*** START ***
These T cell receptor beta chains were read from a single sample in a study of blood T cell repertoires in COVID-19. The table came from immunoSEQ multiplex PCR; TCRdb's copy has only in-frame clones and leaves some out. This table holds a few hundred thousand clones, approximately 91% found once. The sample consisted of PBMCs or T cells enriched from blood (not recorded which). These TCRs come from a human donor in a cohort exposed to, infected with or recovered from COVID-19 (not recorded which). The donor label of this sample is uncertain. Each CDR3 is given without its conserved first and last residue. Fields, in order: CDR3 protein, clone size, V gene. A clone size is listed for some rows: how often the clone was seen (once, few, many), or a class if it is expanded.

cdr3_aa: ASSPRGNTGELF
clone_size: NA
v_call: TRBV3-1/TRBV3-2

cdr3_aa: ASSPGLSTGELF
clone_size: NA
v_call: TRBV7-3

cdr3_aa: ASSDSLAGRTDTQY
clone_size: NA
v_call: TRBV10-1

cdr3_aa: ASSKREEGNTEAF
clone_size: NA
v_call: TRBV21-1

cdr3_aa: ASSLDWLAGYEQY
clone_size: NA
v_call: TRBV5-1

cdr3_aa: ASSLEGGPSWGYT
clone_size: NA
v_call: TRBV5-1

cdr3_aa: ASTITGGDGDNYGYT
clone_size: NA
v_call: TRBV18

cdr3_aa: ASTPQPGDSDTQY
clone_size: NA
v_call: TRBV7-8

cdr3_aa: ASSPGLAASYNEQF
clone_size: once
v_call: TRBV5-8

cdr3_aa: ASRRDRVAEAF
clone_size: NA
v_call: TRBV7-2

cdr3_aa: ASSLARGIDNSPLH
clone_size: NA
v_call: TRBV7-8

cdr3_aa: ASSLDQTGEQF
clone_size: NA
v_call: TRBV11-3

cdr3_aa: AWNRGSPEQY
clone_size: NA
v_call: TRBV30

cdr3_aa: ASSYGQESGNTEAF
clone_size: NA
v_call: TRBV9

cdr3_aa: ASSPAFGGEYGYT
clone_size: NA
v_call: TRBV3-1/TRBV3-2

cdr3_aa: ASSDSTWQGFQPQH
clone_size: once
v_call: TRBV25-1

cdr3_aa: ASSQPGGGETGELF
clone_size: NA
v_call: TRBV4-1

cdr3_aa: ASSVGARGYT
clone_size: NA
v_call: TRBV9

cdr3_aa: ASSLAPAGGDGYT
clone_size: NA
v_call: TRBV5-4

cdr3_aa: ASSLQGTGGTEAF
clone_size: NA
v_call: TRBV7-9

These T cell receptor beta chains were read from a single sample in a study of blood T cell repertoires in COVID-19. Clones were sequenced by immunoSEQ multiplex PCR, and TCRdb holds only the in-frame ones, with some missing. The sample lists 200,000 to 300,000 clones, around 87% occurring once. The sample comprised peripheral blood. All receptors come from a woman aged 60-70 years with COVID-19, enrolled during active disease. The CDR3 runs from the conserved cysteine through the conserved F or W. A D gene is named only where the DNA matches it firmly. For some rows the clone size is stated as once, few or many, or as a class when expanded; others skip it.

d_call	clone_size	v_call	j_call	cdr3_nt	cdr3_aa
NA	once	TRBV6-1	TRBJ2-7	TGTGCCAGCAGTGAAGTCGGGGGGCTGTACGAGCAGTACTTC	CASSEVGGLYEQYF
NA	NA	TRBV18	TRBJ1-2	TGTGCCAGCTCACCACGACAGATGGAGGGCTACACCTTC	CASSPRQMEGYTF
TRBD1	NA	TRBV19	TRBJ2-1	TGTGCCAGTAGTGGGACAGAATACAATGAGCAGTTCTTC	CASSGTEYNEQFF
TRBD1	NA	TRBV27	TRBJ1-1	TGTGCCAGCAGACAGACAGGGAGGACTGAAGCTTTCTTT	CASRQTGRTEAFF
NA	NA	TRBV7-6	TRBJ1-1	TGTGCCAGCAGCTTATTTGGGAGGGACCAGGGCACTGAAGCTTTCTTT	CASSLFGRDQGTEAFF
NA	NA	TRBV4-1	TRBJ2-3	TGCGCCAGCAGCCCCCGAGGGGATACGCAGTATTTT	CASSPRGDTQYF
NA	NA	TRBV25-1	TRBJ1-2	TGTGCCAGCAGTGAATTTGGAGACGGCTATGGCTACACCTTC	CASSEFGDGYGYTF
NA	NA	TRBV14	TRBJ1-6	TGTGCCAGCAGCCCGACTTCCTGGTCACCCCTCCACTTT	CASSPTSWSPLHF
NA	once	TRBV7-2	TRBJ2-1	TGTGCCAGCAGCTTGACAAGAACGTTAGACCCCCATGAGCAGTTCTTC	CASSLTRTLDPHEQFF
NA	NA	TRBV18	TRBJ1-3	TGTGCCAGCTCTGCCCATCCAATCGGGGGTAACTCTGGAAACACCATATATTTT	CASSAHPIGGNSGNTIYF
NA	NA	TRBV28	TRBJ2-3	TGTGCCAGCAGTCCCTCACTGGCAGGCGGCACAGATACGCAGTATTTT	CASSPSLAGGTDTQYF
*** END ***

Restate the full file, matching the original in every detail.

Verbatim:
These T cell receptor beta chains were read from a single sample in a study of blood T cell repertoires in COVID-19. The table came from immunoSEQ multiplex PCR; TCRdb's copy has only in-frame clones and leaves some out. This table holds a few hundred thousand clones, approximately 91% found once. The sample consisted of PBMCs or T cells enriched from blood (not recorded which). These TCRs come from a human donor in a cohort exposed to, infected with or recovered from COVID-19 (not recorded which). The donor label of this sample is uncertain. Each CDR3 is given without its conserved first and last residue. Fields, in order: CDR3 protein, clone size, V gene. A clone size is listed for some rows: how often the clone was seen (once, few, many), or a class if it is expanded.

cdr3_aa: ASSPRGNTGELF
clone_size: NA
v_call: TRBV3-1/TRBV3-2

cdr3_aa: ASSPGLSTGELF
clone_size: NA
v_call: TRBV7-3

cdr3_aa: ASSDSLAGRTDTQY
clone_size: NA
v_call: TRBV10-1

cdr3_aa: ASSKREEGNTEAF
clone_size: NA
v_call: TRBV21-1

cdr3_aa: ASSLDWLAGYEQY
clone_size: NA
v_call: TRBV5-1

cdr3_aa: ASSLEGGPSWGYT
clone_size: NA
v_call: TRBV5-1

cdr3_aa: ASTITGGDGDNYGYT
clone_size: NA
v_call: TRBV18

cdr3_aa: ASTPQPGDSDTQY
clone_size: NA
v_call: TRBV7-8

cdr3_aa: ASSPGLAASYNEQF
clone_size: once
v_call: TRBV5-8

cdr3_aa: ASRRDRVAEAF
clone_size: NA
v_call: TRBV7-2

cdr3_aa: ASSLARGIDNSPLH
clone_size: NA
v_call: TRBV7-8

cdr3_aa: ASSLDQTGEQF
clone_size: NA
v_call: TRBV11-3

cdr3_aa: AWNRGSPEQY
clone_size: NA
v_call: TRBV30

cdr3_aa: ASSYGQESGNTEAF
clone_size: NA
v_call: TRBV9

cdr3_aa: ASSPAFGGEYGYT
clone_size: NA
v_call: TRBV3-1/TRBV3-2

cdr3_aa: ASSDSTWQGFQPQH
clone_size: once
v_call: TRBV25-1

cdr3_aa: ASSQPGGGETGELF
clone_size: NA
v_call: TRBV4-1

cdr3_aa: ASSVGARGYT
clone_size: NA
v_call: TRBV9

cdr3_aa: ASSLAPAGGDGYT
clone_size: NA
v_call: TRBV5-4

cdr3_aa: ASSLQGTGGTEAF
clone_size: NA
v_call: TRBV7-9

These T cell receptor beta chains were read from a single sample in a study of blood T cell repertoires in COVID-19. Clones were sequenced by immunoSEQ multiplex PCR, and TCRdb holds only the in-frame ones, with some missing. The sample lists 200,000 to 300,000 clones, around 87% occurring once. The sample comprised peripheral blood. All receptors come from a woman aged 60-70 years with COVID-19, enrolled during active disease. The CDR3 runs from the conserved cysteine through the conserved F or W. A D gene is named only where the DNA matches it firmly. For some rows the clone size is stated as once, few or many, or as a class when expanded; others skip it.

d_call	clone_size	v_call	j_call	cdr3_nt	cdr3_aa
NA	once	TRBV6-1	TRBJ2-7	TGTGCCAGCAGTGAAGTCGGGGGGCTGTACGAGCAGTACTTC	CASSEVGGLYEQYF
NA	NA	TRBV18	TRBJ1-2	TGTGCCAGCTCACCACGACAGATGGAGGGCTACACCTTC	CASSPRQMEGYTF
TRBD1	NA	TRBV19	TRBJ2-1	TGTGCCAGTAGTGGGACAGAATACAATGAGCAGTTCTTC	CASSGTEYNEQFF
TRBD1	NA	TRBV27	TRBJ1-1	TGTGCCAGCAGACAGACAGGGAGGACTGAAGCTTTCTTT	CASRQTGRTEAFF
NA	NA	TRBV7-6	TRBJ1-1	TGTGCCAGCAGCTTATTTGGGAGGGACCAGGGCACTGAAGCTTTCTTT	CASSLFGRDQGTEAFF
NA	NA	TRBV4-1	TRBJ2-3	TGCGCCAGCAGCCCCCGAGGGGATACGCAGTATTTT	CASSPRGDTQYF
NA	NA	TRBV25-1	TRBJ1-2	TGTGCCAGCAGTGAATTTGGAGACGGCTATGGCTACACCTTC	CASSEFGDGYGYTF
NA	NA	TRBV14	TRBJ1-6	TGTGCCAGCAGCCCGACTTCCTGGTCACCCCTCCACTTT	CASSPTSWSPLHF
NA	once	TRBV7-2	TRBJ2-1	TGTGCCAGCAGCTTGACAAGAACGTTAGACCCCCATGAGCAGTTCTTC	CASSLTRTLDPHEQFF
NA	NA	TRBV18	TRBJ1-3	TGTGCCAGCTCTGCCCATCCAATCGGGGGTAACTCTGGAAACACCATATATTTT	CASSAHPIGGNSGNTIYF
NA	NA	TRBV28	TRBJ2-3	TGTGCCAGCAGTCCCTCACTGGCAGGCGGCACAGATACGCAGTATTTT	CASSPSLAGGTDTQYF